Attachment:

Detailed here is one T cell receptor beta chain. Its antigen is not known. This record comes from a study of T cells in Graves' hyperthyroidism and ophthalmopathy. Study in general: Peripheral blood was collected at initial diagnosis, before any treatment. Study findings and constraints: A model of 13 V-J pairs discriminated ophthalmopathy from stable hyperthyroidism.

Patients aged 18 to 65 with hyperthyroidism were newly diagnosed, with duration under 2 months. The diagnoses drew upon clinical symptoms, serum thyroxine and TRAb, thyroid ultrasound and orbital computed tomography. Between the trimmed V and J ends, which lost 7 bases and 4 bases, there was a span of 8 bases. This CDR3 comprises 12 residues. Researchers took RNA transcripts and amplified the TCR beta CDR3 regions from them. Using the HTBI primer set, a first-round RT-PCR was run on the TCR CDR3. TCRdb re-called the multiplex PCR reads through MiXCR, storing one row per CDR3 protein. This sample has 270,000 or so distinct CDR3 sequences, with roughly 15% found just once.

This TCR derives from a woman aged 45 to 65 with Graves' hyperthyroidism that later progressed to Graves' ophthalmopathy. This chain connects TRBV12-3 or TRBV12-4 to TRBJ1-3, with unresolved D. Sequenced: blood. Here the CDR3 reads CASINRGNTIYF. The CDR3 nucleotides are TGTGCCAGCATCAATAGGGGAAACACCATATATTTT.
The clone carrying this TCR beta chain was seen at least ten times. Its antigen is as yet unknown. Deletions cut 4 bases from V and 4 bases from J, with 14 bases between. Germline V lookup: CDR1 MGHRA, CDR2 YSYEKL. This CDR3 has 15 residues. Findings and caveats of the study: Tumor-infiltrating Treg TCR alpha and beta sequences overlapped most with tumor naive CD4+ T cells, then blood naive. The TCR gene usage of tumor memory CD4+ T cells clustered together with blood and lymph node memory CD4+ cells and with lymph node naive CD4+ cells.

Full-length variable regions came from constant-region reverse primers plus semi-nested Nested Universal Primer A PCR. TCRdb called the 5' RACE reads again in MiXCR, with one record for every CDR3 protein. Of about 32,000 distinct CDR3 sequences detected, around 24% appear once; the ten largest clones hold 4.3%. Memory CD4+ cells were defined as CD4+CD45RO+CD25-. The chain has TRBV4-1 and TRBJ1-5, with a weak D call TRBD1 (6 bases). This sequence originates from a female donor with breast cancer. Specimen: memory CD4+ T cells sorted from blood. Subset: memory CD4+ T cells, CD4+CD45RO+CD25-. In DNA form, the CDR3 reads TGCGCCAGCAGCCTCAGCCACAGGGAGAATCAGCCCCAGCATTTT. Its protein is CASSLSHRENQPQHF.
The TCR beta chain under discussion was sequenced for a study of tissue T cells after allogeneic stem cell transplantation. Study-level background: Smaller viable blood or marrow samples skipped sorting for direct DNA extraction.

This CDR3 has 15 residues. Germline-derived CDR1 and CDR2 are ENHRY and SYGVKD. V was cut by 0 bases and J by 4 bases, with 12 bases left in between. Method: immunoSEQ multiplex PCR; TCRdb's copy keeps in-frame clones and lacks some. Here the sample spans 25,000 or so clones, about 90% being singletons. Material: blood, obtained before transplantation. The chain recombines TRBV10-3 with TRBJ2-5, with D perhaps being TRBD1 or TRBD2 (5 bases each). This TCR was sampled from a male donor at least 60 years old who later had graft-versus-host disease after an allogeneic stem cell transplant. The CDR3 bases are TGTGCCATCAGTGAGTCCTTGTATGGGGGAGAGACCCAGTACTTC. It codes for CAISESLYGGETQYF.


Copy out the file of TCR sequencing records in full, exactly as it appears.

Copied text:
Detailed here is one T cell receptor beta chain. Its antigen is not known. This record comes from a study of T cells in Graves' hyperthyroidism and ophthalmopathy. Study in general: Peripheral blood was collected at initial diagnosis, before any treatment. Study findings and constraints: A model of 13 V-J pairs discriminated ophthalmopathy from stable hyperthyroidism.

Patients aged 18 to 65 with hyperthyroidism were newly diagnosed, with duration under 2 months. The diagnoses drew upon clinical symptoms, serum thyroxine and TRAb, thyroid ultrasound and orbital computed tomography. Between the trimmed V and J ends, which lost 7 bases and 4 bases, there was a span of 8 bases. This CDR3 comprises 12 residues. Researchers took RNA transcripts and amplified the TCR beta CDR3 regions from them. Using the HTBI primer set, a first-round RT-PCR was run on the TCR CDR3. TCRdb re-called the multiplex PCR reads through MiXCR, storing one row per CDR3 protein. This sample has 270,000 or so distinct CDR3 sequences, with roughly 15% found just once.

This TCR derives from a woman aged 45 to 65 with Graves' hyperthyroidism that later progressed to Graves' ophthalmopathy. This chain connects TRBV12-3 or TRBV12-4 to TRBJ1-3, with unresolved D. Sequenced: blood. Here the CDR3 reads CASINRGNTIYF. The CDR3 nucleotides are TGTGCCAGCATCAATAGGGGAAACACCATATATTTT.
The clone carrying this TCR beta chain was seen at least ten times. Its antigen is as yet unknown. Deletions cut 4 bases from V and 4 bases from J, with 14 bases between. Germline V lookup: CDR1 MGHRA, CDR2 YSYEKL. This CDR3 has 15 residues. Findings and caveats of the study: Tumor-infiltrating Treg TCR alpha and beta sequences overlapped most with tumor naive CD4+ T cells, then blood naive. The TCR gene usage of tumor memory CD4+ T cells clustered together with blood and lymph node memory CD4+ cells and with lymph node naive CD4+ cells.

Full-length variable regions came from constant-region reverse primers plus semi-nested Nested Universal Primer A PCR. TCRdb called the 5' RACE reads again in MiXCR, with one record for every CDR3 protein. Of about 32,000 distinct CDR3 sequences detected, around 24% appear once; the ten largest clones hold 4.3%. Memory CD4+ cells were defined as CD4+CD45RO+CD25-. The chain has TRBV4-1 and TRBJ1-5, with a weak D call TRBD1 (6 bases). This sequence originates from a female donor with breast cancer. Specimen: memory CD4+ T cells sorted from blood. Subset: memory CD4+ T cells, CD4+CD45RO+CD25-. In DNA form, the CDR3 reads TGCGCCAGCAGCCTCAGCCACAGGGAGAATCAGCCCCAGCATTTT. Its protein is CASSLSHRENQPQHF.
The TCR beta chain under discussion was sequenced for a study of tissue T cells after allogeneic stem cell transplantation. Study-level background: Smaller viable blood or marrow samples skipped sorting for direct DNA extraction.

This CDR3 has 15 residues. Germline-derived CDR1 and CDR2 are ENHRY and SYGVKD. V was cut by 0 bases and J by 4 bases, with 12 bases left in between. Method: immunoSEQ multiplex PCR; TCRdb's copy keeps in-frame clones and lacks some. Here the sample spans 25,000 or so clones, about 90% being singletons. Material: blood, obtained before transplantation. The chain recombines TRBV10-3 with TRBJ2-5, with D perhaps being TRBD1 or TRBD2 (5 bases each). This TCR was sampled from a male donor at least 60 years old who later had graft-versus-host disease after an allogeneic stem cell transplant. The CDR3 bases are TGTGCCATCAGTGAGTCCTTGTATGGGGGAGAGACCCAGTACTTC. It codes for CAISESLYGGETQYF.